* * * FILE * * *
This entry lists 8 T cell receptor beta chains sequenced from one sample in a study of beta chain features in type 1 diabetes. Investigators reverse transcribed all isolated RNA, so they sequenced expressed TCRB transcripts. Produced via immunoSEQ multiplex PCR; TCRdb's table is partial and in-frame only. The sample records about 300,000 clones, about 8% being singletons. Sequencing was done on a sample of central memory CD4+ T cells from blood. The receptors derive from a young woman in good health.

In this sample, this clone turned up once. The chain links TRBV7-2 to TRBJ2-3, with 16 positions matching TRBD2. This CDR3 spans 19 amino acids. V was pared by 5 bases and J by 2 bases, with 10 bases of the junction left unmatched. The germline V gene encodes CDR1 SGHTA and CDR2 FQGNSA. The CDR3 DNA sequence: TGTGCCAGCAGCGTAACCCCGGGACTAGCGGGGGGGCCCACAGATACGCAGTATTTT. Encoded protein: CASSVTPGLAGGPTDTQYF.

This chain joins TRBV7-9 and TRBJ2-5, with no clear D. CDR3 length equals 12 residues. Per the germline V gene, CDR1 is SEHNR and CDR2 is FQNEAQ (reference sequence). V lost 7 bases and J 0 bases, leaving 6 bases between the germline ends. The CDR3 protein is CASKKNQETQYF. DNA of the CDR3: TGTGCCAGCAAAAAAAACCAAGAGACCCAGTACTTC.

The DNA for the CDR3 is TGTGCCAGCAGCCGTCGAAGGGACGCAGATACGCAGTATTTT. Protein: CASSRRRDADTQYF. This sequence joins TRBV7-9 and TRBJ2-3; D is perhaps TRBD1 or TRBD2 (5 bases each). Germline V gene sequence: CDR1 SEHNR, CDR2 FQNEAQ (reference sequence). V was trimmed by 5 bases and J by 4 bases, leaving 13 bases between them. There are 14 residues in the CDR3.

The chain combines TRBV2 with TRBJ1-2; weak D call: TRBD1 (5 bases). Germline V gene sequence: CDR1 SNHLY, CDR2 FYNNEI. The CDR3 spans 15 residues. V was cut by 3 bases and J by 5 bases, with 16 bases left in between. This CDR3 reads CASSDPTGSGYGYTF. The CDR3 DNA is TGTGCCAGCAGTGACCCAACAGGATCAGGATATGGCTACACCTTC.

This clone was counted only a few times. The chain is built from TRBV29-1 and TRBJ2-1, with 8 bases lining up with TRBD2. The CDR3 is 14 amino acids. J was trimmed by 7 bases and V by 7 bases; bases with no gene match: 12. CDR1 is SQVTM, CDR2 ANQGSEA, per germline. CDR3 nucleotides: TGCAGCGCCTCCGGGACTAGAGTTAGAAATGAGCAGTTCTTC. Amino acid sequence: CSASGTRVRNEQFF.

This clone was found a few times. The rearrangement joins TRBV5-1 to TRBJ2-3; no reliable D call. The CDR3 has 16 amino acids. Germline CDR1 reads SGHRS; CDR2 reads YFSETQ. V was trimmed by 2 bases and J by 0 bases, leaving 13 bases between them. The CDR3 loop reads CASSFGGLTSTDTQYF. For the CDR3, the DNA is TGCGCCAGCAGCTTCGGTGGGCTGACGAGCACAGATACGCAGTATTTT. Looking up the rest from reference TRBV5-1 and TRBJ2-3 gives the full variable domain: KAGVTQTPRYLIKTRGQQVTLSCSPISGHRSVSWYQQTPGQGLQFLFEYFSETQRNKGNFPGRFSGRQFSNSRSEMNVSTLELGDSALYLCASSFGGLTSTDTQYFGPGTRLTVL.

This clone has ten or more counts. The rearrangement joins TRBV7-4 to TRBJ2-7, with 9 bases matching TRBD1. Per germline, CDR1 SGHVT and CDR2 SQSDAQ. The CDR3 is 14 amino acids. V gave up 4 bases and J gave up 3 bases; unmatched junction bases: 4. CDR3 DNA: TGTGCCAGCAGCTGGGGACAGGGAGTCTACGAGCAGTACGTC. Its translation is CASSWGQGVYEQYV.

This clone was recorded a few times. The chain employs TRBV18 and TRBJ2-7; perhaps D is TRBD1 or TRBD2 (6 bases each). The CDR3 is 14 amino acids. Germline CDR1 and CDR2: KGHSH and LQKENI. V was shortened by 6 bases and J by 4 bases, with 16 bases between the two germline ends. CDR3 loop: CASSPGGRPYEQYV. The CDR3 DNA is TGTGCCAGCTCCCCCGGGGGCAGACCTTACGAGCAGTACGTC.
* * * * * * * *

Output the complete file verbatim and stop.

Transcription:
This entry lists 8 T cell receptor beta chains sequenced from one sample in a study of beta chain features in type 1 diabetes. Investigators reverse transcribed all isolated RNA, so they sequenced expressed TCRB transcripts. Produced via immunoSEQ multiplex PCR; TCRdb's table is partial and in-frame only. The sample records about 300,000 clones, about 8% being singletons. Sequencing was done on a sample of central memory CD4+ T cells from blood. The receptors derive from a young woman in good health.

In this sample, this clone turned up once. The chain links TRBV7-2 to TRBJ2-3, with 16 positions matching TRBD2. This CDR3 spans 19 amino acids. V was pared by 5 bases and J by 2 bases, with 10 bases of the junction left unmatched. The germline V gene encodes CDR1 SGHTA and CDR2 FQGNSA. The CDR3 DNA sequence: TGTGCCAGCAGCGTAACCCCGGGACTAGCGGGGGGGCCCACAGATACGCAGTATTTT. Encoded protein: CASSVTPGLAGGPTDTQYF.

This chain joins TRBV7-9 and TRBJ2-5, with no clear D. CDR3 length equals 12 residues. Per the germline V gene, CDR1 is SEHNR and CDR2 is FQNEAQ (reference sequence). V lost 7 bases and J 0 bases, leaving 6 bases between the germline ends. The CDR3 protein is CASKKNQETQYF. DNA of the CDR3: TGTGCCAGCAAAAAAAACCAAGAGACCCAGTACTTC.

The DNA for the CDR3 is TGTGCCAGCAGCCGTCGAAGGGACGCAGATACGCAGTATTTT. Protein: CASSRRRDADTQYF. This sequence joins TRBV7-9 and TRBJ2-3; D is perhaps TRBD1 or TRBD2 (5 bases each). Germline V gene sequence: CDR1 SEHNR, CDR2 FQNEAQ (reference sequence). V was trimmed by 5 bases and J by 4 bases, leaving 13 bases between them. There are 14 residues in the CDR3.

The chain combines TRBV2 with TRBJ1-2; weak D call: TRBD1 (5 bases). Germline V gene sequence: CDR1 SNHLY, CDR2 FYNNEI. The CDR3 spans 15 residues. V was cut by 3 bases and J by 5 bases, with 16 bases left in between. This CDR3 reads CASSDPTGSGYGYTF. The CDR3 DNA is TGTGCCAGCAGTGACCCAACAGGATCAGGATATGGCTACACCTTC.

This clone was counted only a few times. The chain is built from TRBV29-1 and TRBJ2-1, with 8 bases lining up with TRBD2. The CDR3 is 14 amino acids. J was trimmed by 7 bases and V by 7 bases; bases with no gene match: 12. CDR1 is SQVTM, CDR2 ANQGSEA, per germline. CDR3 nucleotides: TGCAGCGCCTCCGGGACTAGAGTTAGAAATGAGCAGTTCTTC. Amino acid sequence: CSASGTRVRNEQFF.

This clone was found a few times. The rearrangement joins TRBV5-1 to TRBJ2-3; no reliable D call. The CDR3 has 16 amino acids. Germline CDR1 reads SGHRS; CDR2 reads YFSETQ. V was trimmed by 2 bases and J by 0 bases, leaving 13 bases between them. The CDR3 loop reads CASSFGGLTSTDTQYF. For the CDR3, the DNA is TGCGCCAGCAGCTTCGGTGGGCTGACGAGCACAGATACGCAGTATTTT. Looking up the rest from reference TRBV5-1 and TRBJ2-3 gives the full variable domain: KAGVTQTPRYLIKTRGQQVTLSCSPISGHRSVSWYQQTPGQGLQFLFEYFSETQRNKGNFPGRFSGRQFSNSRSEMNVSTLELGDSALYLCASSFGGLTSTDTQYFGPGTRLTVL.

This clone has ten or more counts. The rearrangement joins TRBV7-4 to TRBJ2-7, with 9 bases matching TRBD1. Per germline, CDR1 SGHVT and CDR2 SQSDAQ. The CDR3 is 14 amino acids. V gave up 4 bases and J gave up 3 bases; unmatched junction bases: 4. CDR3 DNA: TGTGCCAGCAGCTGGGGACAGGGAGTCTACGAGCAGTACGTC. Its translation is CASSWGQGVYEQYV.

This clone was recorded a few times. The chain employs TRBV18 and TRBJ2-7; perhaps D is TRBD1 or TRBD2 (6 bases each). The CDR3 is 14 amino acids. Germline CDR1 and CDR2: KGHSH and LQKENI. V was shortened by 6 bases and J by 4 bases, with 16 bases between the two germline ends. CDR3 loop: CASSPGGRPYEQYV. The CDR3 DNA is TGTGCCAGCTCCCCCGGGGGCAGACCTTACGAGCAGTACGTC.